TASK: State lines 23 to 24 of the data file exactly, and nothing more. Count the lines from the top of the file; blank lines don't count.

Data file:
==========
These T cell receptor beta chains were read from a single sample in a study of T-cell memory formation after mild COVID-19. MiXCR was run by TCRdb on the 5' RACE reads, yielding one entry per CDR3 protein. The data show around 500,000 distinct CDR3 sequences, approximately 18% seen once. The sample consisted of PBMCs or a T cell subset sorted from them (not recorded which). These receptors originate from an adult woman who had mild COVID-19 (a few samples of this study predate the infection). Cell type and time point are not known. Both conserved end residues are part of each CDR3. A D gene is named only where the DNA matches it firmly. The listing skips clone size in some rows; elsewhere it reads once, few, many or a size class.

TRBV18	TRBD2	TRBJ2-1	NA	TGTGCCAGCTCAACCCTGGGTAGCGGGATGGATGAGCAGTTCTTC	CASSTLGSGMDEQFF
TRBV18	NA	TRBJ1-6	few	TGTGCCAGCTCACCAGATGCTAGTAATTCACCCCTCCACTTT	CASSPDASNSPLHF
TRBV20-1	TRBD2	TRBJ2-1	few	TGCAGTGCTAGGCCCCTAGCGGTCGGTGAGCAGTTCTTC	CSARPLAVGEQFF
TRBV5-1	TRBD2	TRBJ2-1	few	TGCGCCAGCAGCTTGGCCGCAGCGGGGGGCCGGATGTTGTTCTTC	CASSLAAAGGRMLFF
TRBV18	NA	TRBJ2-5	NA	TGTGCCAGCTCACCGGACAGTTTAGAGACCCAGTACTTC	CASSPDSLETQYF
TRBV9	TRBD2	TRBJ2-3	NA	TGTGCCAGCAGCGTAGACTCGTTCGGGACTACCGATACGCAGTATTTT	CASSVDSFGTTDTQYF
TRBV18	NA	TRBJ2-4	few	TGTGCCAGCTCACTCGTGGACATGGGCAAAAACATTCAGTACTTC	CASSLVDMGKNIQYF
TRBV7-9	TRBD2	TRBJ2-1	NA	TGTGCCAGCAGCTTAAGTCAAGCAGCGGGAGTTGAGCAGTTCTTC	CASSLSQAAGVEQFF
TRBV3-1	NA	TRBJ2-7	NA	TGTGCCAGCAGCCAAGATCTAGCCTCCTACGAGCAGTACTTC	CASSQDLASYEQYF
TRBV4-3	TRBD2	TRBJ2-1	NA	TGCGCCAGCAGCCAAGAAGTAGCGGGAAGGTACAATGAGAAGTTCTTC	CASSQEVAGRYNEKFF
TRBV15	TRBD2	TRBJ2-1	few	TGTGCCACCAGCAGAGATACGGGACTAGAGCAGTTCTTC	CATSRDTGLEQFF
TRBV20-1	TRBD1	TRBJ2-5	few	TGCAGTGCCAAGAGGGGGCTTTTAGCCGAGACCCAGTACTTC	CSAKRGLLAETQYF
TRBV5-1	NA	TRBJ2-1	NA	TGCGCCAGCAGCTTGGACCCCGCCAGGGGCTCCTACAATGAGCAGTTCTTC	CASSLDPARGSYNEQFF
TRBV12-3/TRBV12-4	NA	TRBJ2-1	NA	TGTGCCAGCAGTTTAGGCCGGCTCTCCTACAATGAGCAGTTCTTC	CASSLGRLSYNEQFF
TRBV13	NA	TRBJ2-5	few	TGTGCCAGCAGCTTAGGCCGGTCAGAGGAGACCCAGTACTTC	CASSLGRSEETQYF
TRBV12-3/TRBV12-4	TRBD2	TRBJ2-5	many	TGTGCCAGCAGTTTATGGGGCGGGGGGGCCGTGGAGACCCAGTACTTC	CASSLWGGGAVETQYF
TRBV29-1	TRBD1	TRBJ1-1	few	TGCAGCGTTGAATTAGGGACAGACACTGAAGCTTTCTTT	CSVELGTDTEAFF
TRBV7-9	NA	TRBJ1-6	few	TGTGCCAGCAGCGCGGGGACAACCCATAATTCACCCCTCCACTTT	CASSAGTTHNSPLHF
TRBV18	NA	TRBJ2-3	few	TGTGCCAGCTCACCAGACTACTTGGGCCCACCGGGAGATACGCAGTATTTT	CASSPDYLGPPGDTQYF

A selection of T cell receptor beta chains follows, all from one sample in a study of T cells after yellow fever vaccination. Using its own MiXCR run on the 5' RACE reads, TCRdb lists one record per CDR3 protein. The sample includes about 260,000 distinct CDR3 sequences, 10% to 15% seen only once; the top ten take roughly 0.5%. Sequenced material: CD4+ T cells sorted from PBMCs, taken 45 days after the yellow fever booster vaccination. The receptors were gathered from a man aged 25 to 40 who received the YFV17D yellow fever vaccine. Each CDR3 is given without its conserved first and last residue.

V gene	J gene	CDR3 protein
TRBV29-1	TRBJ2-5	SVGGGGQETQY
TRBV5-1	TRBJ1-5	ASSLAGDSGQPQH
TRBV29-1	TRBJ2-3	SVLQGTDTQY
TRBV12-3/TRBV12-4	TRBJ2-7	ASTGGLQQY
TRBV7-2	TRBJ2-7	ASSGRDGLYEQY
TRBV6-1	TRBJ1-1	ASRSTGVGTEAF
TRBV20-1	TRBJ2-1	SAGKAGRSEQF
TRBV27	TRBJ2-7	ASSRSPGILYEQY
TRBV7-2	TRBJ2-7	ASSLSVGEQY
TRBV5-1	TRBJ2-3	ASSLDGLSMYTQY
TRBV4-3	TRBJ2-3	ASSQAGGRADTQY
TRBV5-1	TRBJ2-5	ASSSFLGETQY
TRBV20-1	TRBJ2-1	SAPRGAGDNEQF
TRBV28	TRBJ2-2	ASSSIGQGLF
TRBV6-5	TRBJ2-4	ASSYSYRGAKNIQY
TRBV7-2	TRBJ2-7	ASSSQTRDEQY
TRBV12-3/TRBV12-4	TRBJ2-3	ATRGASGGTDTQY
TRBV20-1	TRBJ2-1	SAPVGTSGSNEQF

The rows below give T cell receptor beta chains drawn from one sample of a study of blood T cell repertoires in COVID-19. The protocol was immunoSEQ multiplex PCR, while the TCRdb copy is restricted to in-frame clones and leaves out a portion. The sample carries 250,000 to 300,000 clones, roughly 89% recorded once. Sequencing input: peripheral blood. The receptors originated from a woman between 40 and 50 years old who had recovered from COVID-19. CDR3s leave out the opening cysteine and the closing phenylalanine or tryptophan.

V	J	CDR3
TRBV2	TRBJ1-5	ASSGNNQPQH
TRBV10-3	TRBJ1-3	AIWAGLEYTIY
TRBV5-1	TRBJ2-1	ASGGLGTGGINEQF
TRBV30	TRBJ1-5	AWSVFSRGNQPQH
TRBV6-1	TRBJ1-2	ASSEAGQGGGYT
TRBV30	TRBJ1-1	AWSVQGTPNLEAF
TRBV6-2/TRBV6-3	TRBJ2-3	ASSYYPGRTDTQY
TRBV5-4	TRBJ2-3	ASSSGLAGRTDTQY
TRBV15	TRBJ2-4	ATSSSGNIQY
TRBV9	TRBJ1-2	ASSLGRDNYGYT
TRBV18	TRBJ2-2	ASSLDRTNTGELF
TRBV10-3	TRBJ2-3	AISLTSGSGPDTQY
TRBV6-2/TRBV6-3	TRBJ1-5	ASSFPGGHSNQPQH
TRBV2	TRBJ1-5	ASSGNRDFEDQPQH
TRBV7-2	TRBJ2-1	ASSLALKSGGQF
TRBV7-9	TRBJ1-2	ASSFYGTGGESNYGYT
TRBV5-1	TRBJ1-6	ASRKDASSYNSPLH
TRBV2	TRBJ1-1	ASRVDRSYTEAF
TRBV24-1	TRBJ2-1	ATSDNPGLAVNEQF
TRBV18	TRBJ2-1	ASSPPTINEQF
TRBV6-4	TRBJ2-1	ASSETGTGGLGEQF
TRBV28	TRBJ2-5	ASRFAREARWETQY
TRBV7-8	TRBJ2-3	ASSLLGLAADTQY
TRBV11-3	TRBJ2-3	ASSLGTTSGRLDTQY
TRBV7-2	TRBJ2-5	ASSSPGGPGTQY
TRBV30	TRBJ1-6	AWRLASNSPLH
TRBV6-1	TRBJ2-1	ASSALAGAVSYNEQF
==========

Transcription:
TRBV29-1	TRBJ2-5	SVGGGGQETQY
TRBV5-1	TRBJ1-5	ASSLAGDSGQPQH